Reflection: A tool for Indigenizing the future

Native Governance Center Program Manager Pearl Walker-Swaney draws on her experience as an Indigenous yoga instructor and birth worker to explain how reflection can help us create an Indigenized future. 

Read more about building an Indigenized future here

As we work to build an Indigenized future together, it’s important to consider the tools and strategies we’ll use on our journey. Reflection is an Indigenous practice that enables us to examine the future impact of our decisions. When we take time to reflect, we can assess what we’ve learned and determine how to improve and adapt. Cultivating self-awareness through reflection is important for realizing the future we want to see. 

Reflection is personal

Practicing Indigenous reflection in my role as a Program Manager at Native Governance Center looks like seeing my mistakes as learning opportunities rather than failures. Taking this approach prevents me from feeling stuck or stagnant when I face obstacles. It also helps nurture my creativity and amplifies my motivation for the work that I’m doing. This simple yet effective tool helps us maintain balance and wellness within ourselves and our nations.   

Aside from my role as a Program Manager, I’m a yoga instructor, birth worker, and caregiver. Because I frequently move between tasks and roles, my days are very busy. I don’t have a lot of time to reflect unless I prioritize building it into my schedule. My multiple roles have taught me the importance of taking time to pause, even if just for five minutes, to reflect on my experiences. Reflection is not about dwelling on the past or being judgmental. It’s about carving out time to meet yourself with compassion, noticing where you can change or do something differently next time, and offering yourself time for internal growth.

I find value in connecting my thoughts and questions to the direction of my work and actions. I’ve noticed that on days when I don’t reflect, I am exhausted and often feel disorganized. Reflection helps me feel more thoughtful and aligned. Building time into my day for reflection gives me space to be grateful for what’s in front of me and what I’ve learned. Gratitude, like reflection, is an Indigenous practice. It boosts our mood in a way that helps us appreciate the relationships and beings around us.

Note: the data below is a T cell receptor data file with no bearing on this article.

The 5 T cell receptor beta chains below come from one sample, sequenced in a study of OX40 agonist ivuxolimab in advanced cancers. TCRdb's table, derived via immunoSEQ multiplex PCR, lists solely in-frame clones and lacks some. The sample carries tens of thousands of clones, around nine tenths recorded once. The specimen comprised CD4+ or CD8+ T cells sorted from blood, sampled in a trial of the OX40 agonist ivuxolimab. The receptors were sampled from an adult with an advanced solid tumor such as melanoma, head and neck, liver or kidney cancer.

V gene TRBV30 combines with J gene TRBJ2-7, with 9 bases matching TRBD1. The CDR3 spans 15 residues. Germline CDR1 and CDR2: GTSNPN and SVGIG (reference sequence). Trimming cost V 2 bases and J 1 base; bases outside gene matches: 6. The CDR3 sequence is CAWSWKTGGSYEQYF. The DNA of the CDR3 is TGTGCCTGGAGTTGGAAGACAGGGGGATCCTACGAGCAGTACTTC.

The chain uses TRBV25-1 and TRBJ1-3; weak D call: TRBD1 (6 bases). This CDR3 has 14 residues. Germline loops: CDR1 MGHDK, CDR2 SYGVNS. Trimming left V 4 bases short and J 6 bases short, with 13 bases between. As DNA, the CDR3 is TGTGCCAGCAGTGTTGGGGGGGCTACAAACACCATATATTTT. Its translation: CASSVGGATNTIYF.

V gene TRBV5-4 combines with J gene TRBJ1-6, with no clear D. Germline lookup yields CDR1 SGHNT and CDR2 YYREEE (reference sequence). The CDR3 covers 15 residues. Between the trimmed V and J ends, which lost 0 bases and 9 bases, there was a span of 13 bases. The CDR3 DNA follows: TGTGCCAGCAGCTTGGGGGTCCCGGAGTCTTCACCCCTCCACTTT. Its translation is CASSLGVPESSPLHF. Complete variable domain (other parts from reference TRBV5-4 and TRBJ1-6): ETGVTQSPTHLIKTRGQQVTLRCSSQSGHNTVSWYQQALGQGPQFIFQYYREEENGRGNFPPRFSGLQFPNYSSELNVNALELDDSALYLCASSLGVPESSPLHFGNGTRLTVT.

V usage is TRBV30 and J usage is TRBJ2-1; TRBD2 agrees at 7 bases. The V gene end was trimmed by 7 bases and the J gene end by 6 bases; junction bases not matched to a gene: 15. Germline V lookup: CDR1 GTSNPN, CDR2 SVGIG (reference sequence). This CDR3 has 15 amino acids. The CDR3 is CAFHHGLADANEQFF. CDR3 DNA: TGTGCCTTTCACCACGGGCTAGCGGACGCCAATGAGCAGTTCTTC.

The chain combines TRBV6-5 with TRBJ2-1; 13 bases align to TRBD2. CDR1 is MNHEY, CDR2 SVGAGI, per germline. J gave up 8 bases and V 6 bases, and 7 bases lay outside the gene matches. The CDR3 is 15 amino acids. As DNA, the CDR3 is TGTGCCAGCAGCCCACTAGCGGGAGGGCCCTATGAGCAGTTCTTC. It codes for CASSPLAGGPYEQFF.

What does reflection look like?

Reflection looks like taking time to slow down our thoughts and task-oriented behaviors to focus on what a particular experience might be teaching us. Sitting in silence, by ourselves, and/or in a calming space can encourage reflection. Praying, smudging, singing a song, or talking to our elders and knowledge keepers can help, too. Reflection ultimately invites us to use our inner wisdom to guide our thoughts and behaviors. 

Indigenous practices around reflection center our minds and connect us to our spirit. Reflection is a compassionate way of putting our thoughts and experiences into actions that guide our relationship with ourselves, the people around us, and all of our relations. We often hear the phrases “be a good relative” and “we are all related” spoken in our communities. Reflection practices can ground us in the meaning behind these phrases and remind us of these teachings. Reflection gives us the opportunity to pause and ask if our actions are aligned with these teachings. We can offer ourselves permission in moments where our words or actions do not align with these phrases to do better and make more conscious choices going forward. 

In short, reflection is an Indigenous practice involving balance, wisdom, and wellness. There’s no right way to practice Indigenous reflection. Processes that allow the mind and spirit to understand ideas, thoughts, and decisions will look different for everyone. Reflection doesn’t take much time to practice; even 5-10 minutes every so often or as a recurring part of your daily routine will suffice. Making regular time for reflection is just as important as finding a reflection practice that works for you. Removing yourself from a workspace to reflect is a good start. To continue making reflection a habit, consider trying these strategies: 

  • Smudging

  • Prayer

  • Singing or drumming

  • Ceremony 

  • Calling an elder or knowledge keeper

  • Moving your body

  • Listening to music

  • Painting, drawing, crafting

  • Writing or journaling

Once you identify a reflective practice that works for you, consider centering your reflection on the following questions: What is this moment teaching us? What can we learn from what has happened? How can we approach this in the future?

Reflection as a tool for Indigenizing the future

Reflection helps us understand our experiences, navigate hardships, and act strategically. As we heal and mend from historical and political trauma, our mind and spirit have an opportunity to make peace, reflect on the past, and move forward in a good way. When we take time to pause and reflect, we let go of negative thought patterns and make room for a solution-oriented approach. 

When thinking about how to build a future that is beautiful and Indigenous-led, reflection presents us with the opportunity to use Indigenous ways of knowing to guide our decisions, processes, and actions. To create thriving, Indigenous-led communities, our processes must include time to pause and reflect. Reflection promotes growth, wellness, and wisdom-based decision making. Ultimately, reflection grounds our leadership and governance decisions in a seventh generation mindset. 

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